INDIANAPOLIS — Vice President Mike Pence will deliver the commencement address this spring at the University of Notre Dame, the school announced Thursday, an honor customarily reserved for newly elected U.S. presidents.
Notre Dame’s president, the Rev. John Jenkins, had criticized President Donald Trump over his executive order limiting travel and refugees from some Muslim-majority countries, saying it would “demean our nation.” In a December statement, Jenkins said he was considering whether to extend a speaking invitation to Trump but didn’t “want the surrounding controversy to distract from the central purpose of commencement.”
Notre Dame spokesman Paul Browne declined to say whether Trump was invited to the May 21 ceremony or might be asked to visit the South Bend, Indiana, campus in the future. Browne said he expects Pence will be “warmly welcomed.”
“But that doesn’t mean we won’t receive complaints from people who would have preferred someone else,” Browne said. “We typically do.”
Pence said in a statement that it’s “extraordinarily humbling” to be able to return home to Indiana for the Notre Dame ceremony, during which he will be awarded an honorary degree.
Jenkins said in a statement the school was proud to have the former Indiana governor represent the new administration.
Presidents and vice presidents typically deliver commencement addresses each spring. The White House has yet to announce any commencements for Trump.
The country’s best-known Roman Catholic university faced withering criticism from dozens of bishops and anti-abortion groups over its decision to have President Barack Obama, an abortion rights supporter, speak at the 2009 commencement just months after he took office.
Pence will be the first vice president to give the Notre Dame commencement address, while six presidents dating back to Dwight Eisenhower have done so. Besides Obama, Jimmy Carter, Ronald Reagan and George W. Bush have done so during their first year in office, according to the university.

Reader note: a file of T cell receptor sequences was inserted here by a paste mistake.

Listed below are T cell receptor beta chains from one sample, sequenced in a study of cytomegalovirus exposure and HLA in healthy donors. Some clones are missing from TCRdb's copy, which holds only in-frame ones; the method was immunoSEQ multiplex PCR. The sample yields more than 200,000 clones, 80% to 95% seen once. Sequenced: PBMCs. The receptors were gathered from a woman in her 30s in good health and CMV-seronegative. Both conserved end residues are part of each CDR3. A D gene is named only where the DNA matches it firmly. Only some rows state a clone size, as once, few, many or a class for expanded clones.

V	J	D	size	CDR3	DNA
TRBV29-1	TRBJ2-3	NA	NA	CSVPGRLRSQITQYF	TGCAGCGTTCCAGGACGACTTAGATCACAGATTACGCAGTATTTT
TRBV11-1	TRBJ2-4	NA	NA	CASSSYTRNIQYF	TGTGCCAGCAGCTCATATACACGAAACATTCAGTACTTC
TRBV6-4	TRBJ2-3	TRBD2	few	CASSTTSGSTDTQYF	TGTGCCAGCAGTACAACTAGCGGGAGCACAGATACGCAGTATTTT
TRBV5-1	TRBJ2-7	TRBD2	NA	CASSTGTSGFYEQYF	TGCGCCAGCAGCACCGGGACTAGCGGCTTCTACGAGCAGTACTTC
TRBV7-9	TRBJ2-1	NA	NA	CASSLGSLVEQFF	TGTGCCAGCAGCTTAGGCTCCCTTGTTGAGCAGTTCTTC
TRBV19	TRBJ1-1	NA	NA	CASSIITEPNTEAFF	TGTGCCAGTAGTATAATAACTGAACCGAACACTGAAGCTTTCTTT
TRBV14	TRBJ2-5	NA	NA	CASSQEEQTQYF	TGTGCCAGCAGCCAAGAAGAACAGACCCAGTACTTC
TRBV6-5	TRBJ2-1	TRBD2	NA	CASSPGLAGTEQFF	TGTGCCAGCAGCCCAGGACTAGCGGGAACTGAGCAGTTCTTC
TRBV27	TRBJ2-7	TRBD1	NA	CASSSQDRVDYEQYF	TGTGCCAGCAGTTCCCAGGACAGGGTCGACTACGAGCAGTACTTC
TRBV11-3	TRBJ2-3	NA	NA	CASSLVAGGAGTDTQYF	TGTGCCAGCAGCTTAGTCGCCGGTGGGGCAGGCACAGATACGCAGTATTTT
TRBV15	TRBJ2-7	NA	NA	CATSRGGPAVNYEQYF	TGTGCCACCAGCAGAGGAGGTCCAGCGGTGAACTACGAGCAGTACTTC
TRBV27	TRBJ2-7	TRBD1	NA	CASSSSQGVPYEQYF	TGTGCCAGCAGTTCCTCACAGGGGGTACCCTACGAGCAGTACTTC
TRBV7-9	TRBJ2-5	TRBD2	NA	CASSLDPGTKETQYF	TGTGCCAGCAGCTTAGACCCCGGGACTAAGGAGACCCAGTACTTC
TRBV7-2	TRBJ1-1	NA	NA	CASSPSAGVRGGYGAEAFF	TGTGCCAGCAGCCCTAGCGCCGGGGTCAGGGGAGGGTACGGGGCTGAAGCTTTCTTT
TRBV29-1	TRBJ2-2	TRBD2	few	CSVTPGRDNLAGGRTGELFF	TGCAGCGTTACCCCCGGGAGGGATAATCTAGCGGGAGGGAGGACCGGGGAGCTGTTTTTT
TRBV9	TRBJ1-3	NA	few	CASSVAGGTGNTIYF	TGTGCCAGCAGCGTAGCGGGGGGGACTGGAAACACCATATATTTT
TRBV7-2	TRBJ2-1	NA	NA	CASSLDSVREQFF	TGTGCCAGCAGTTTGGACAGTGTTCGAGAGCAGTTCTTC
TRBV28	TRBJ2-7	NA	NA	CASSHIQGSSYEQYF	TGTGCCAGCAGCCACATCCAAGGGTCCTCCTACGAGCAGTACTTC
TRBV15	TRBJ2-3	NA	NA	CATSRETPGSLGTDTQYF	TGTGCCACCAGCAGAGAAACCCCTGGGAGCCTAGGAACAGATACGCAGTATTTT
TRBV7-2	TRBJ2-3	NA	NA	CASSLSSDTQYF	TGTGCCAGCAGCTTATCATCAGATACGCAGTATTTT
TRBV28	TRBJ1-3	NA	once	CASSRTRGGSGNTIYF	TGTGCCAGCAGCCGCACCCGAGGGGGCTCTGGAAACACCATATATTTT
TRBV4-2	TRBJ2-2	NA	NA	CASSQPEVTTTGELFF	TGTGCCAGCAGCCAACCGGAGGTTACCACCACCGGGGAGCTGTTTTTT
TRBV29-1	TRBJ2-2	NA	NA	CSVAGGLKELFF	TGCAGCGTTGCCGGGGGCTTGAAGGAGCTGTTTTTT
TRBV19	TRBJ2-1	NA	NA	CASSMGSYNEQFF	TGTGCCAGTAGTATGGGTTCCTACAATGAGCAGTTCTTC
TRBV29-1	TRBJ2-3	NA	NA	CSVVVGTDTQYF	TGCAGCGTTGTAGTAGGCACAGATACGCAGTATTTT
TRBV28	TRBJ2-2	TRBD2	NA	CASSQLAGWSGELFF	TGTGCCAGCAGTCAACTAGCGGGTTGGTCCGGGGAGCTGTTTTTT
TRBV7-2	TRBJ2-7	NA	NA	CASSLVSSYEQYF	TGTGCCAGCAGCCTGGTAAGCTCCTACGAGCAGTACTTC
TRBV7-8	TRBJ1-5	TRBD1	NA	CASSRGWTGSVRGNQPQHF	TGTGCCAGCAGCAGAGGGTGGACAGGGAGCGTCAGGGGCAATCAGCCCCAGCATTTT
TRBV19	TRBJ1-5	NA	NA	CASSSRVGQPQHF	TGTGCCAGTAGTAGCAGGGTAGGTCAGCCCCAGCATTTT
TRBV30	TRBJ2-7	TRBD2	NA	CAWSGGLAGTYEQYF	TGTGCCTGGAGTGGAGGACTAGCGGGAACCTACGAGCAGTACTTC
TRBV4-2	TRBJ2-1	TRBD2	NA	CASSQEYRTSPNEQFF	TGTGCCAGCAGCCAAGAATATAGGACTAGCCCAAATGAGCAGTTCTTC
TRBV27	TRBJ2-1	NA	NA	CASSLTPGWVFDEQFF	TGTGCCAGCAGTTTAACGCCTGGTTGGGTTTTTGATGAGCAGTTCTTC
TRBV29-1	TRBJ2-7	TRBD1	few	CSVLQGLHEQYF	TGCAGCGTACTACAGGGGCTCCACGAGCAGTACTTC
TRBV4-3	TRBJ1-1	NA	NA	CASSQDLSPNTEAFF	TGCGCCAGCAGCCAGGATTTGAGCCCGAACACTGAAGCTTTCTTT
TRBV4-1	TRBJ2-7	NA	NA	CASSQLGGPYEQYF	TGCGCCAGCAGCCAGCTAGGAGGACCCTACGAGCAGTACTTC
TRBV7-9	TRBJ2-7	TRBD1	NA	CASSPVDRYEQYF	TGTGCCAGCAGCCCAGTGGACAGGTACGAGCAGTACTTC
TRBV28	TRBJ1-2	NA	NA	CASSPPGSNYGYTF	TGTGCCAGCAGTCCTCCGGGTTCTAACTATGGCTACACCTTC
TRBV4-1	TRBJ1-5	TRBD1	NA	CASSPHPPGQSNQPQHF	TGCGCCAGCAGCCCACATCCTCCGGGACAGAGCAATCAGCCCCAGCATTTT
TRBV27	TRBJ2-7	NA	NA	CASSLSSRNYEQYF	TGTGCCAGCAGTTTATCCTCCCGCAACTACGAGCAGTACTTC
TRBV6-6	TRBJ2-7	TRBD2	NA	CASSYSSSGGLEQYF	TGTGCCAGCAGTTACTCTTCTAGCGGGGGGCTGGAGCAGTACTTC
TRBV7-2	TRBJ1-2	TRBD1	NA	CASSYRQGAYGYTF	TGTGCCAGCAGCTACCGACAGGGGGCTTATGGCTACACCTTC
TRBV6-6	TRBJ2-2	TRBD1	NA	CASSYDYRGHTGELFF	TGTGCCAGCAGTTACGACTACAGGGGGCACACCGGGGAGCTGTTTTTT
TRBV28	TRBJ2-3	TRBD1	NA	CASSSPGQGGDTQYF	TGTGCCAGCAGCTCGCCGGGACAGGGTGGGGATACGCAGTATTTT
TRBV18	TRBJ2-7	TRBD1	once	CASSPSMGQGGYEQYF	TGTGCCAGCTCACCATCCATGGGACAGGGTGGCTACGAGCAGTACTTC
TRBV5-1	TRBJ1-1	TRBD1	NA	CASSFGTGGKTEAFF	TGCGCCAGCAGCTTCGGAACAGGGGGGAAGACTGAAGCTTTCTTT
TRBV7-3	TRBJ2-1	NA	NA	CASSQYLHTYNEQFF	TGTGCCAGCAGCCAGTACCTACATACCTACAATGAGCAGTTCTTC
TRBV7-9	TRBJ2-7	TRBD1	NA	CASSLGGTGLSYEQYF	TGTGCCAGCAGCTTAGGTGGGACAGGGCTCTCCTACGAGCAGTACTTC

Pence, who was raised Catholic but became a Protestant evangelical as a young adult, has had his own run-in with church leaders.
Pence, while still Indiana governor, asked now-Cardinal Joseph Tobin in late 2015 for the Indianapolis archdiocese to stop resettling Syrian refugees in the state following the Paris terrorist attacks. Tobin, who is now the archbishop in Newark, New Jersey, refused, saying that helping refugees “is an essential part of our identity as Catholic Christians.”
Philadelphia Archbishop Charles Chaput, who had condemned Notre Dame for honoring Obama at the 2009 graduation, encouraged the school in January to invite Trump as commencement speaker.
Chaput praised Trump for pledging to support key goals of the anti-abortion movement, but criticized the president’s views on immigrants as “‘deeply troubling.’”
“The invitation would certainly make sense and might be fruitful in unforeseen ways,” Chaput wrote in his archdiocesan newspaper, saying a campus visit could be educational for Trump. “God writes straight with crooked lines.”
The local bishop opposed Notre Dame’s decision last year to give then-Vice President Joe Biden its top award during the commencement ceremony, saying it wrongly sent a message that a politician could support abortion rights and gay marriage and still be a good Catholic. Biden, who shared the Laetare Medal with former Republican U.S. House Speaker John Boehner, spoke during the ceremony but didn’t give the main address.
AP religion writer Rachel Zoll contributed to this report.